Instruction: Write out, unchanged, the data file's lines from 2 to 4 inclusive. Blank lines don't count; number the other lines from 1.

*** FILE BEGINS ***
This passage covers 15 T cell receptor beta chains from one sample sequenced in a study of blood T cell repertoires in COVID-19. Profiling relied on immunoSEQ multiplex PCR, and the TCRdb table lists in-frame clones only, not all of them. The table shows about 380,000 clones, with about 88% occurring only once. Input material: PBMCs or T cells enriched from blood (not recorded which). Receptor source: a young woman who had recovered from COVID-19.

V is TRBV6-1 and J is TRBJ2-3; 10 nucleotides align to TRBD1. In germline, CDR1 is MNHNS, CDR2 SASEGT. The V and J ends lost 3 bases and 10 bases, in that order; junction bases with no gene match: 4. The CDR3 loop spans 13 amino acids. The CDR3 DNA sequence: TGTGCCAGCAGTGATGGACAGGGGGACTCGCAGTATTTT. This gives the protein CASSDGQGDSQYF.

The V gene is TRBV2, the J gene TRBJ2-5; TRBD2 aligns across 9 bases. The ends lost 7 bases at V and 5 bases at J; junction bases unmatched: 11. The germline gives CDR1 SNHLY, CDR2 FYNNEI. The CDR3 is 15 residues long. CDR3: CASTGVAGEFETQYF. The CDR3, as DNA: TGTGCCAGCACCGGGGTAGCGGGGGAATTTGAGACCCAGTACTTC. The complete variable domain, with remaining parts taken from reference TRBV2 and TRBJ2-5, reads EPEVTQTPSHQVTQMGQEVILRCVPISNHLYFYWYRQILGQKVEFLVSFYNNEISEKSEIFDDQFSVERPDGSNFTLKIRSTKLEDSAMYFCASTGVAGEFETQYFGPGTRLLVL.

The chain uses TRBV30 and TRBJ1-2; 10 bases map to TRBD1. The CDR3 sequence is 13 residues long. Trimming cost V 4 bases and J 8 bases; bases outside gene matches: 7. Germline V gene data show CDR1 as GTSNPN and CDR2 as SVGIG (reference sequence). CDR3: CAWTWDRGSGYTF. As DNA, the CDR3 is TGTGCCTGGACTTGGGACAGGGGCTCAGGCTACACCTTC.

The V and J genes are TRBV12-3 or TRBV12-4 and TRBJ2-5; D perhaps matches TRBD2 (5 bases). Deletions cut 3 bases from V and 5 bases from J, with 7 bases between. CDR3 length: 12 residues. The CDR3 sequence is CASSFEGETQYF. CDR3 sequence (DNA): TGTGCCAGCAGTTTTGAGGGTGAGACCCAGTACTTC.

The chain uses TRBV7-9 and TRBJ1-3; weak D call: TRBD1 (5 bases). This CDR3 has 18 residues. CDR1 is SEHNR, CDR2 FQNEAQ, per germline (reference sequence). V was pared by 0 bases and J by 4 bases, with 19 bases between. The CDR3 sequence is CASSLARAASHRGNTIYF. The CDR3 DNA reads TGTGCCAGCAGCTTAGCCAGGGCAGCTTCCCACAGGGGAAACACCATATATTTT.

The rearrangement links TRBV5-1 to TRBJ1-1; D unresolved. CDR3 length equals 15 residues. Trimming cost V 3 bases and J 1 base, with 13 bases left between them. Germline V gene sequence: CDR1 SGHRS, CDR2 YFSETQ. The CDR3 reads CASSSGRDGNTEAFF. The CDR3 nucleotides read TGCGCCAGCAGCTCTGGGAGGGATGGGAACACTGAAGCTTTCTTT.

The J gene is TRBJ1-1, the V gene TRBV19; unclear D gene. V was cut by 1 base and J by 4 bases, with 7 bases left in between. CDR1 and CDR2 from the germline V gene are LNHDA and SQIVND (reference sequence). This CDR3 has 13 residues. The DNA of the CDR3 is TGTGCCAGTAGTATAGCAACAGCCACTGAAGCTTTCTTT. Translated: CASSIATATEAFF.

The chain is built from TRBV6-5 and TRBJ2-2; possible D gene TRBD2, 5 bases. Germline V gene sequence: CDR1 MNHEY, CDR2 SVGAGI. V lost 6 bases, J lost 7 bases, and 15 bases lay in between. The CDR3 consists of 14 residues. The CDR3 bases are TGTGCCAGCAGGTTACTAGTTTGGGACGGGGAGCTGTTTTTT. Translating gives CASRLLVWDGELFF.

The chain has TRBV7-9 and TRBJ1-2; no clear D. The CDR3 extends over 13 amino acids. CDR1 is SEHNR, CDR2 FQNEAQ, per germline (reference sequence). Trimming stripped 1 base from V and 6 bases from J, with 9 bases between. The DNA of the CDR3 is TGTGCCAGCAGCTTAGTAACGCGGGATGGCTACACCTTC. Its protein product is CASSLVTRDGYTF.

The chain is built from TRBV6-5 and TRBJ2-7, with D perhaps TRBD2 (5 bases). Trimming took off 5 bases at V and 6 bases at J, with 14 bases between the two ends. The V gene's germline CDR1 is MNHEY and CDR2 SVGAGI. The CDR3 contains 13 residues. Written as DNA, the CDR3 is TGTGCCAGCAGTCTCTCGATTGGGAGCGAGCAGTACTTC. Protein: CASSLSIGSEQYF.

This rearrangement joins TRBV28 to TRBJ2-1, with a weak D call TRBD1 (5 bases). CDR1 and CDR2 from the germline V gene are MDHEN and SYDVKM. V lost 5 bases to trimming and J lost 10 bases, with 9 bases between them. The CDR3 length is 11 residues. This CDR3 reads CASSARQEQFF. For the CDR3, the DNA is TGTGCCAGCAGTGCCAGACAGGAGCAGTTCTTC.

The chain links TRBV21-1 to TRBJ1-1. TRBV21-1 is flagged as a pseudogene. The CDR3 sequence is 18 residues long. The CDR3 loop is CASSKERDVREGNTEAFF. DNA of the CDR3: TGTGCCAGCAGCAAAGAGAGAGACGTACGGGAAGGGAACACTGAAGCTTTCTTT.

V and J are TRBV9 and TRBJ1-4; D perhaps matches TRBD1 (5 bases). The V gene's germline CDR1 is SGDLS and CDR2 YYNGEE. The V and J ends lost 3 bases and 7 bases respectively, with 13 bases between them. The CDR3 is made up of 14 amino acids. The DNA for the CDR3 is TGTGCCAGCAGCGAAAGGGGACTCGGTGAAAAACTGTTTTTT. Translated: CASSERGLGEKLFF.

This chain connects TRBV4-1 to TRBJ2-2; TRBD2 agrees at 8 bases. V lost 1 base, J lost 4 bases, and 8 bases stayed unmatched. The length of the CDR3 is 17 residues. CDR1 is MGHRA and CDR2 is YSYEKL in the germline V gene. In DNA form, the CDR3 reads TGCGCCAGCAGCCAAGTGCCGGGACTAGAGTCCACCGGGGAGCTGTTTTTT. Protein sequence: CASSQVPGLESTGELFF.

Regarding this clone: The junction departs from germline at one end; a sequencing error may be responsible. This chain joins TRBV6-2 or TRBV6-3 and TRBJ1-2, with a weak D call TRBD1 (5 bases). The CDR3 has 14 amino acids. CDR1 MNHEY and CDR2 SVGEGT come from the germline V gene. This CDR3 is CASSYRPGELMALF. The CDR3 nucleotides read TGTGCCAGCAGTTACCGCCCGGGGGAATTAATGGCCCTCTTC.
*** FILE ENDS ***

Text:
V is TRBV6-1 and J is TRBJ2-3; 10 nucleotides align to TRBD1. In germline, CDR1 is MNHNS, CDR2 SASEGT. The V and J ends lost 3 bases and 10 bases, in that order; junction bases with no gene match: 4. The CDR3 loop spans 13 amino acids. The CDR3 DNA sequence: TGTGCCAGCAGTGATGGACAGGGGGACTCGCAGTATTTT. This gives the protein CASSDGQGDSQYF.

The V gene is TRBV2, the J gene TRBJ2-5; TRBD2 aligns across 9 bases. The ends lost 7 bases at V and 5 bases at J; junction bases unmatched: 11. The germline gives CDR1 SNHLY, CDR2 FYNNEI. The CDR3 is 15 residues long. CDR3: CASTGVAGEFETQYF. The CDR3, as DNA: TGTGCCAGCACCGGGGTAGCGGGGGAATTTGAGACCCAGTACTTC. The complete variable domain, with remaining parts taken from reference TRBV2 and TRBJ2-5, reads EPEVTQTPSHQVTQMGQEVILRCVPISNHLYFYWYRQILGQKVEFLVSFYNNEISEKSEIFDDQFSVERPDGSNFTLKIRSTKLEDSAMYFCASTGVAGEFETQYFGPGTRLLVL.

The chain uses TRBV30 and TRBJ1-2; 10 bases map to TRBD1. The CDR3 sequence is 13 residues long. Trimming cost V 4 bases and J 8 bases; bases outside gene matches: 7. Germline V gene data show CDR1 as GTSNPN and CDR2 as SVGIG (reference sequence). CDR3: CAWTWDRGSGYTF. As DNA, the CDR3 is TGTGCCTGGACTTGGGACAGGGGCTCAGGCTACACCTTC.